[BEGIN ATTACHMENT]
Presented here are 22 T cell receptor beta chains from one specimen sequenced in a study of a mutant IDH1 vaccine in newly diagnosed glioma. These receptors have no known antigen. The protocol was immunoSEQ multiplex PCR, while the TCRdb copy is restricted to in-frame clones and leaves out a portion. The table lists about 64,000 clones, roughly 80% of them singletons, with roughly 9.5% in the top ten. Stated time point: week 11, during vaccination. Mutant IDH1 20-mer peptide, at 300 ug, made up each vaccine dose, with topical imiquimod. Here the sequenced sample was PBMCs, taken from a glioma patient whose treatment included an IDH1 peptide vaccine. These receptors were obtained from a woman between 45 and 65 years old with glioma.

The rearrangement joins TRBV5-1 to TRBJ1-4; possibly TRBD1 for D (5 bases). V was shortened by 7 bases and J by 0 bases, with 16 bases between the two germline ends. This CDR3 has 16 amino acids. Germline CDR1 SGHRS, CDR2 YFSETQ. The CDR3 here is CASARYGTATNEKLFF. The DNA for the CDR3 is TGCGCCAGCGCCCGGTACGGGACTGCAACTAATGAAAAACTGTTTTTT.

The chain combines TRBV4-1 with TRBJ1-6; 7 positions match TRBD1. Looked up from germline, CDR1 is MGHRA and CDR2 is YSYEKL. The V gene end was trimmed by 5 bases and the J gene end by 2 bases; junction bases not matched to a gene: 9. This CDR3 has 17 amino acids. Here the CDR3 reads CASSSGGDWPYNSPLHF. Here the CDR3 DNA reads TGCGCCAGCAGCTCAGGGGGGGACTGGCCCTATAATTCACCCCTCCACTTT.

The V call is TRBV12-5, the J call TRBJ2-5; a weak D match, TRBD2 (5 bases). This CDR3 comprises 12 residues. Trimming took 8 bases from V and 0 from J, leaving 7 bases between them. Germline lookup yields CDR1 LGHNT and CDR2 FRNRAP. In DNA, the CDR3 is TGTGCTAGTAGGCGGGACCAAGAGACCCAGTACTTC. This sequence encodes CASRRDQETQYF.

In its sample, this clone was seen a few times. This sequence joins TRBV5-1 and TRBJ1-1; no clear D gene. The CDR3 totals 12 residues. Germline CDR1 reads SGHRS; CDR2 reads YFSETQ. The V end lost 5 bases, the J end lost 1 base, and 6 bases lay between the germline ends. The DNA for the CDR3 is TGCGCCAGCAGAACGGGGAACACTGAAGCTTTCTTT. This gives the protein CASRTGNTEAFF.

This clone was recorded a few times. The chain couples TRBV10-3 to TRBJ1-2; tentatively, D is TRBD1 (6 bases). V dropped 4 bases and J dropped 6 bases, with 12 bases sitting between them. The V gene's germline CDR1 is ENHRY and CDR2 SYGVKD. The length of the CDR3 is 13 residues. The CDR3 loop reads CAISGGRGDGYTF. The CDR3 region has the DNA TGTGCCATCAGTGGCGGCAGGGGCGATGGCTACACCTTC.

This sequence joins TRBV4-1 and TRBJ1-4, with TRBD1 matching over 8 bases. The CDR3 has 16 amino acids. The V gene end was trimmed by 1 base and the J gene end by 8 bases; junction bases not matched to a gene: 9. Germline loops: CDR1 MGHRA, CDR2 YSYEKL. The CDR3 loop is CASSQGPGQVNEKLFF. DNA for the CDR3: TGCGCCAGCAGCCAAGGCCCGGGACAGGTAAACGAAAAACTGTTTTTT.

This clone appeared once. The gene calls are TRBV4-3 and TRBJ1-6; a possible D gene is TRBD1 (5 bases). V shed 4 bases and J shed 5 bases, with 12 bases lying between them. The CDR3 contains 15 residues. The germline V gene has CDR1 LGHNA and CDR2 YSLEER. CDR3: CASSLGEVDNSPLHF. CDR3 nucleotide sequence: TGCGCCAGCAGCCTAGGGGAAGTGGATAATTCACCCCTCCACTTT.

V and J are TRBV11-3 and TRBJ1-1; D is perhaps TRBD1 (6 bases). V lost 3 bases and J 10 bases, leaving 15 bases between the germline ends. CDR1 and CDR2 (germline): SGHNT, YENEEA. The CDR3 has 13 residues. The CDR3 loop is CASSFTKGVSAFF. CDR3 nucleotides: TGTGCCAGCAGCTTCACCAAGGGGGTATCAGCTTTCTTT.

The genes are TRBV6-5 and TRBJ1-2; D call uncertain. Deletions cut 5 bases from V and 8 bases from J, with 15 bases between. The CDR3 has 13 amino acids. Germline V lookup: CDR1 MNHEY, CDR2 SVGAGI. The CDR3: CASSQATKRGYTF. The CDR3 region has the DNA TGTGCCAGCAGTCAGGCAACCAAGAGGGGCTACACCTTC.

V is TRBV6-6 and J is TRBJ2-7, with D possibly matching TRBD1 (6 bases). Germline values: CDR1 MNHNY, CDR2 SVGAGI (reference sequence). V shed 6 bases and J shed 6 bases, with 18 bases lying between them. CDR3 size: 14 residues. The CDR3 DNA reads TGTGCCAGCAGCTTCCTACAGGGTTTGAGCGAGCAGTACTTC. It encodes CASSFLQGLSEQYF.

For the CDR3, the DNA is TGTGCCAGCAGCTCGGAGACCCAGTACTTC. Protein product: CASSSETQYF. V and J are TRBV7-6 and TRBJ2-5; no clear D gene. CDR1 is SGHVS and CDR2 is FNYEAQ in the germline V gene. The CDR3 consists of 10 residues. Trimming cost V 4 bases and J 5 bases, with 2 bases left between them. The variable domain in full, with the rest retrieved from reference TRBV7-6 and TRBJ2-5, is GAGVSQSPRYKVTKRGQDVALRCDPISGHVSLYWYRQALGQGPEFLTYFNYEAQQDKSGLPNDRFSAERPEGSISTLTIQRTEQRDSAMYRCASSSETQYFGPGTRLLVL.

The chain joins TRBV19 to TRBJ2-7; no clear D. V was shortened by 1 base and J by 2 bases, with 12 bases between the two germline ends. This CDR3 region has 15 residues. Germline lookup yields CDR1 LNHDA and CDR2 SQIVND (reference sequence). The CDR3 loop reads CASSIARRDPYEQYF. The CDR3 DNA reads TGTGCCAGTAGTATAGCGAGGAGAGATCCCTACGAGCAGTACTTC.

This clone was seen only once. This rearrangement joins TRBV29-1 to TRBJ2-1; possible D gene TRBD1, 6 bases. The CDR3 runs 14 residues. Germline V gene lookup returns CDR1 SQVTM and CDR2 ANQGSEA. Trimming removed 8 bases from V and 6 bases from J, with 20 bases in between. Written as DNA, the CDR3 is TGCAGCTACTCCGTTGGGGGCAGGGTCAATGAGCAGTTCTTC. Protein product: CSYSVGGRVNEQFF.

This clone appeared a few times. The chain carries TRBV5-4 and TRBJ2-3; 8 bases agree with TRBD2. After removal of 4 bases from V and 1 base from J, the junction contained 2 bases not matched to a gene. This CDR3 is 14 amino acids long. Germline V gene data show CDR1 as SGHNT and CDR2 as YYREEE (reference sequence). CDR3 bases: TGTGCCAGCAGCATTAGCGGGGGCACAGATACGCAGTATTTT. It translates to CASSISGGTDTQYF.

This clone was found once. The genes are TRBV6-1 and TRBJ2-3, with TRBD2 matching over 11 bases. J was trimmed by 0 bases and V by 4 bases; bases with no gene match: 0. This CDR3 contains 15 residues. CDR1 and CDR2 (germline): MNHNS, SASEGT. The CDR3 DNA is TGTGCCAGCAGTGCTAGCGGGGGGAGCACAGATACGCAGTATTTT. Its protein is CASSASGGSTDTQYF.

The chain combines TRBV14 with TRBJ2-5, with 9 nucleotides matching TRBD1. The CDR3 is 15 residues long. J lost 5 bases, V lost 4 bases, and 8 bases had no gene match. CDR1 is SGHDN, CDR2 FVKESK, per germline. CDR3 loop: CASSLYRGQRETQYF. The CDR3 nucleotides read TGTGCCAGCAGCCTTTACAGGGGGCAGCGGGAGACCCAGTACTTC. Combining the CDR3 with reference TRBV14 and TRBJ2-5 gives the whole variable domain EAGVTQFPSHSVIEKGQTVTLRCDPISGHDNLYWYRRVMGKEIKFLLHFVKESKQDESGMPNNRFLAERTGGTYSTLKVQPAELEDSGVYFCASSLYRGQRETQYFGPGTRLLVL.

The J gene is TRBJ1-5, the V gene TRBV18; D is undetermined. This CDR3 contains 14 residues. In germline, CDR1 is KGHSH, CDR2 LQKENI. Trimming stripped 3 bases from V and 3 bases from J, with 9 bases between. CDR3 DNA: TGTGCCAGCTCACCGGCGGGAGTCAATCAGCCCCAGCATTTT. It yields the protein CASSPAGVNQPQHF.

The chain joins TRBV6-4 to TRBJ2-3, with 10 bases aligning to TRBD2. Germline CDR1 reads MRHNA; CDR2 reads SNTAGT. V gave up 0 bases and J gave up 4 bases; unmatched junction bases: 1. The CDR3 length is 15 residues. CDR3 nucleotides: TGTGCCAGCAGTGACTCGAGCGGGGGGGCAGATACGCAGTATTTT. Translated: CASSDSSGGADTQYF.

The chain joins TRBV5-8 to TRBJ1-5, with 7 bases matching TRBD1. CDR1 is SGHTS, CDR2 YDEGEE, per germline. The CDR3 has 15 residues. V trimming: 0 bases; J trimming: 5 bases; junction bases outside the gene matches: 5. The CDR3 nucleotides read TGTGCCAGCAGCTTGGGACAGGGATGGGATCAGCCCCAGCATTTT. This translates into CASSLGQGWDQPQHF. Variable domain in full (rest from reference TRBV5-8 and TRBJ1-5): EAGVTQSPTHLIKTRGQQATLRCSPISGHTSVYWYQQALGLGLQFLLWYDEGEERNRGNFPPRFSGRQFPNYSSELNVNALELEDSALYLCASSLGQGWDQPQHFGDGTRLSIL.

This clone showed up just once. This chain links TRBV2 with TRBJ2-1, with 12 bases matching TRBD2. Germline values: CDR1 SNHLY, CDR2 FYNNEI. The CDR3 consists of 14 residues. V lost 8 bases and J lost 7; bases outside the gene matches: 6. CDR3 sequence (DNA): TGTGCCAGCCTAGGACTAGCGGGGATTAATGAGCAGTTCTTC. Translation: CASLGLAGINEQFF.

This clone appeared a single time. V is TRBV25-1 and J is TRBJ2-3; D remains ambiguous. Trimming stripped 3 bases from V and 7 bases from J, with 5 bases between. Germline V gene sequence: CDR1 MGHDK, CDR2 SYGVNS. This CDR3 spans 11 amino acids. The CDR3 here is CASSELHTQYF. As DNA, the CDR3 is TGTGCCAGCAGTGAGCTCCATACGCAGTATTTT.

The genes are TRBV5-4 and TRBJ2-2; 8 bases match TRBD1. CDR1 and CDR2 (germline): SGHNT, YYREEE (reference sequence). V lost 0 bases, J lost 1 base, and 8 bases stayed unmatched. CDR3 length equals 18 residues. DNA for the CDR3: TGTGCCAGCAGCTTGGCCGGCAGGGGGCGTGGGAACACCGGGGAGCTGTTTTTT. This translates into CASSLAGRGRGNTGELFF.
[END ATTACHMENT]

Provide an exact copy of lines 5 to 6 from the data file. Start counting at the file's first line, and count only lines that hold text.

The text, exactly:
In its sample, this clone was seen a few times. This sequence joins TRBV5-1 and TRBJ1-1; no clear D gene. The CDR3 totals 12 residues. Germline CDR1 reads SGHRS; CDR2 reads YFSETQ. The V end lost 5 bases, the J end lost 1 base, and 6 bases lay between the germline ends. The DNA for the CDR3 is TGCGCCAGCAGAACGGGGAACACTGAAGCTTTCTTT. This gives the protein CASRTGNTEAFF.

This clone was recorded a few times. The chain couples TRBV10-3 to TRBJ1-2; tentatively, D is TRBD1 (6 bases). V dropped 4 bases and J dropped 6 bases, with 12 bases sitting between them. The V gene's germline CDR1 is ENHRY and CDR2 SYGVKD. The length of the CDR3 is 13 residues. The CDR3 loop reads CAISGGRGDGYTF. The CDR3 region has the DNA TGTGCCATCAGTGGCGGCAGGGGCGATGGCTACACCTTC.